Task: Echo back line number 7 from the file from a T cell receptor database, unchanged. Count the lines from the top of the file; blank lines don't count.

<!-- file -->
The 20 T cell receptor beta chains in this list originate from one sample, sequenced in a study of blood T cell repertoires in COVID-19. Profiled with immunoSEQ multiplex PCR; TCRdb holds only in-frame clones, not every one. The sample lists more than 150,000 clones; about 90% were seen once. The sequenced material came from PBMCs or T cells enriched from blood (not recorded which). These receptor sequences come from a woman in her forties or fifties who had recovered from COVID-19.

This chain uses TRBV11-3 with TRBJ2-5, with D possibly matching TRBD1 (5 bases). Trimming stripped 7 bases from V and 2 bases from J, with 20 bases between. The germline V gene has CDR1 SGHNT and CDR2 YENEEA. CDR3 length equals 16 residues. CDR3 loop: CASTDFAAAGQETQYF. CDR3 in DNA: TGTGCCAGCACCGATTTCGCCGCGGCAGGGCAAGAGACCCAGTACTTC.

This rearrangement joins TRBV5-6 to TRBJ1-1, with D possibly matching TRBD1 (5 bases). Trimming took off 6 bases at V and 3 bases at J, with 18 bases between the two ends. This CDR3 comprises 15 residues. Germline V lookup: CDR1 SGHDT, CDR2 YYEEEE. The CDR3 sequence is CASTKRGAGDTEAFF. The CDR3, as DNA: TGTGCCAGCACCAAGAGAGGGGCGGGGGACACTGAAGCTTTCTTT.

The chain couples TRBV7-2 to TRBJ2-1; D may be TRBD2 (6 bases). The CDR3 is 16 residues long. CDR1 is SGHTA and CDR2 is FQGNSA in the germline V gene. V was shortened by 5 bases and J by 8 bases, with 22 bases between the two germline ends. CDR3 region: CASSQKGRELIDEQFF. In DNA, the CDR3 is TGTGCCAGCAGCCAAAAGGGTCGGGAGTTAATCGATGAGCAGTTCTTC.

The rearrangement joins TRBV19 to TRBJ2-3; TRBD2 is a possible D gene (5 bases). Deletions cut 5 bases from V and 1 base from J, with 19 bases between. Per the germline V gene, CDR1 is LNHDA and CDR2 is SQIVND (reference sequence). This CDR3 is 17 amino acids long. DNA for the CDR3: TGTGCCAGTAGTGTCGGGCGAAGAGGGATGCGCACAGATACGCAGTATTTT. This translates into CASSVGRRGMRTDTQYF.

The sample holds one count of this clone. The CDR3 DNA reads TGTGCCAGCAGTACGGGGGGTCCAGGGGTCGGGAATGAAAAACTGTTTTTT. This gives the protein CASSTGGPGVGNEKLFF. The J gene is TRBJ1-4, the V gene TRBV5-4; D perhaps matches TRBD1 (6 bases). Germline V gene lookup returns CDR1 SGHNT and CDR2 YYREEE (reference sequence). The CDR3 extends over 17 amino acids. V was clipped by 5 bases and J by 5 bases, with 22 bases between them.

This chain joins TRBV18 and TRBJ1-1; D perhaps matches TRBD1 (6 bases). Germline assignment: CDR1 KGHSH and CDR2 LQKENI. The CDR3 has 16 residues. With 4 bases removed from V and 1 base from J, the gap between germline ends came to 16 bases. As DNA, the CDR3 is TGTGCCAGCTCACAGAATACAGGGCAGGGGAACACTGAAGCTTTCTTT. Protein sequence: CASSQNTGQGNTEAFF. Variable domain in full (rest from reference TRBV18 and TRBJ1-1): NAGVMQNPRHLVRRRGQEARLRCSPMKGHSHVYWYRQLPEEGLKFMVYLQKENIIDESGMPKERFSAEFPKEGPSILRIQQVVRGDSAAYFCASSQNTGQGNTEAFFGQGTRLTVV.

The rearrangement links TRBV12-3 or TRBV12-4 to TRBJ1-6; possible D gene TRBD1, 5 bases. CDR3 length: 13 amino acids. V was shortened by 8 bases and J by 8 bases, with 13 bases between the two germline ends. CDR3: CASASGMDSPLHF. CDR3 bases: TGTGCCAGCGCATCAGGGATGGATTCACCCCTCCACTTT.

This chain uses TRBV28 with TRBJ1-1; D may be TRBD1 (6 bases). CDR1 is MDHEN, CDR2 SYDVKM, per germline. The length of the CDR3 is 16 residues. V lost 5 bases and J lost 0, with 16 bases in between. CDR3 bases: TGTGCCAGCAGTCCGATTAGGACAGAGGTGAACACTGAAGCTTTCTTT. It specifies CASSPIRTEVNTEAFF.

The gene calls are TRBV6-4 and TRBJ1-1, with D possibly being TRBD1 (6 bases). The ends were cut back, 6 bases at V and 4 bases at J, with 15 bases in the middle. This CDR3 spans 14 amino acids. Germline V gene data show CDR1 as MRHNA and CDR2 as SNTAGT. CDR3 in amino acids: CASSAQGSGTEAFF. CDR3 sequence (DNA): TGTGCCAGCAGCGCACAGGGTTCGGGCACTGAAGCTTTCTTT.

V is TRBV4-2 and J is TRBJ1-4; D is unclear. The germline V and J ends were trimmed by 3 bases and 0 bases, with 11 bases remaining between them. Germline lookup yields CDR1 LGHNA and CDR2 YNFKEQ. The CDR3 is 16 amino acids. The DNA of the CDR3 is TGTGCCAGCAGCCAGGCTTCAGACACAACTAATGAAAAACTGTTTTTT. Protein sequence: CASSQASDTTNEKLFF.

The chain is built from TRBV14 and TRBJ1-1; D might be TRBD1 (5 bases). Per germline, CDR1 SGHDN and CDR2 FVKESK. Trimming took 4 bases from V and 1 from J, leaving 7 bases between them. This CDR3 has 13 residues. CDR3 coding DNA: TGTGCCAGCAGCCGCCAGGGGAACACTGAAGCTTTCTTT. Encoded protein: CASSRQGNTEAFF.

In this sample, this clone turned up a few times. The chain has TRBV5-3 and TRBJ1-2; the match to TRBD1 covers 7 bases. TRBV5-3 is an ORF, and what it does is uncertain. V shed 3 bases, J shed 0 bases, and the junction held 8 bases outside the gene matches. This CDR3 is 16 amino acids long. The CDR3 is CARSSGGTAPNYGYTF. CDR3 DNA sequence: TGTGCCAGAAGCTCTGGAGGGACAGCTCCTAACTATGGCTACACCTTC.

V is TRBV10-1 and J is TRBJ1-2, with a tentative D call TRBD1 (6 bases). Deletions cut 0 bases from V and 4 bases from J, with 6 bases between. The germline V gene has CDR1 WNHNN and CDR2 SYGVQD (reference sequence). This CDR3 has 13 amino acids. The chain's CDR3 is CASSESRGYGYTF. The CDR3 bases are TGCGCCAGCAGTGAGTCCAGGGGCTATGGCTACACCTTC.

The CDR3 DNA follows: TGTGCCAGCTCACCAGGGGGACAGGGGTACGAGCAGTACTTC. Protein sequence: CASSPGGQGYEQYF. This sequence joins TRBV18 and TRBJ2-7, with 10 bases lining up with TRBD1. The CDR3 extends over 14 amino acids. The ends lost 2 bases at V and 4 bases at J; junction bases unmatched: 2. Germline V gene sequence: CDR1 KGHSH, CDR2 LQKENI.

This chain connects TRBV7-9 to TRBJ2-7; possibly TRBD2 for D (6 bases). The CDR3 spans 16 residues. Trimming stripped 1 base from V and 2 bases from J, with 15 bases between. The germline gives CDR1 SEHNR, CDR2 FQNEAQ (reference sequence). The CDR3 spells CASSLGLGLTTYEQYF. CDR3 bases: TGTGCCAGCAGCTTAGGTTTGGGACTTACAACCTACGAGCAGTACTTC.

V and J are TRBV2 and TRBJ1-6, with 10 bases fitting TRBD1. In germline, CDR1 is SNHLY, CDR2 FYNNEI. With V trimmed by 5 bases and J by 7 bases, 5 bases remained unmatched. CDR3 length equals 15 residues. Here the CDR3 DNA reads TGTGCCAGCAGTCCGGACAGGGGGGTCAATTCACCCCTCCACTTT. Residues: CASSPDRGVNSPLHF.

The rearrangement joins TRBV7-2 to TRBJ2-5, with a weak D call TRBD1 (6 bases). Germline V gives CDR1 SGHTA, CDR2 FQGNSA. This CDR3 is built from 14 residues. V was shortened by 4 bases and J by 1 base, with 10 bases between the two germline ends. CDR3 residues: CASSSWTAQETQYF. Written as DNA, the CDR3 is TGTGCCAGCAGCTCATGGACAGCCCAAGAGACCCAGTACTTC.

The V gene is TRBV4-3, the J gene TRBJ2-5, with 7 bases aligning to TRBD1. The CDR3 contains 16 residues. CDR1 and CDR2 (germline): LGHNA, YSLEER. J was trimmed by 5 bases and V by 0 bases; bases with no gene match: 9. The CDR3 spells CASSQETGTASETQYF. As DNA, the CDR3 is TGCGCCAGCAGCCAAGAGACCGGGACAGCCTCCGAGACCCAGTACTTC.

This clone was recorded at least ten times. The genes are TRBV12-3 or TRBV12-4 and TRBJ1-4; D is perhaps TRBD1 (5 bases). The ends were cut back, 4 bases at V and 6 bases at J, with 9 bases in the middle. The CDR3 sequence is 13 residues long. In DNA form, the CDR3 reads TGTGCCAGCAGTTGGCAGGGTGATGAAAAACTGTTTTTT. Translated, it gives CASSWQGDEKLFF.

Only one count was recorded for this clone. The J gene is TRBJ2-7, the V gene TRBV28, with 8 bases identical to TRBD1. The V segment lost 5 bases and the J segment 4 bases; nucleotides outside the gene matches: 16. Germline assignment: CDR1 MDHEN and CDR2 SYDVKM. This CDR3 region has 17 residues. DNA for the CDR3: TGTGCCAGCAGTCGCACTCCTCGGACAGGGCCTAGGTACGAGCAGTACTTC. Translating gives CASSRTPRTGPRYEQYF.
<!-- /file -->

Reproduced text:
This chain joins TRBV18 and TRBJ1-1; D perhaps matches TRBD1 (6 bases). Germline assignment: CDR1 KGHSH and CDR2 LQKENI. The CDR3 has 16 residues. With 4 bases removed from V and 1 base from J, the gap between germline ends came to 16 bases. As DNA, the CDR3 is TGTGCCAGCTCACAGAATACAGGGCAGGGGAACACTGAAGCTTTCTTT. Protein sequence: CASSQNTGQGNTEAFF. Variable domain in full (rest from reference TRBV18 and TRBJ1-1): NAGVMQNPRHLVRRRGQEARLRCSPMKGHSHVYWYRQLPEEGLKFMVYLQKENIIDESGMPKERFSAEFPKEGPSILRIQQVVRGDSAAYFCASSQNTGQGNTEAFFGQGTRLTVV.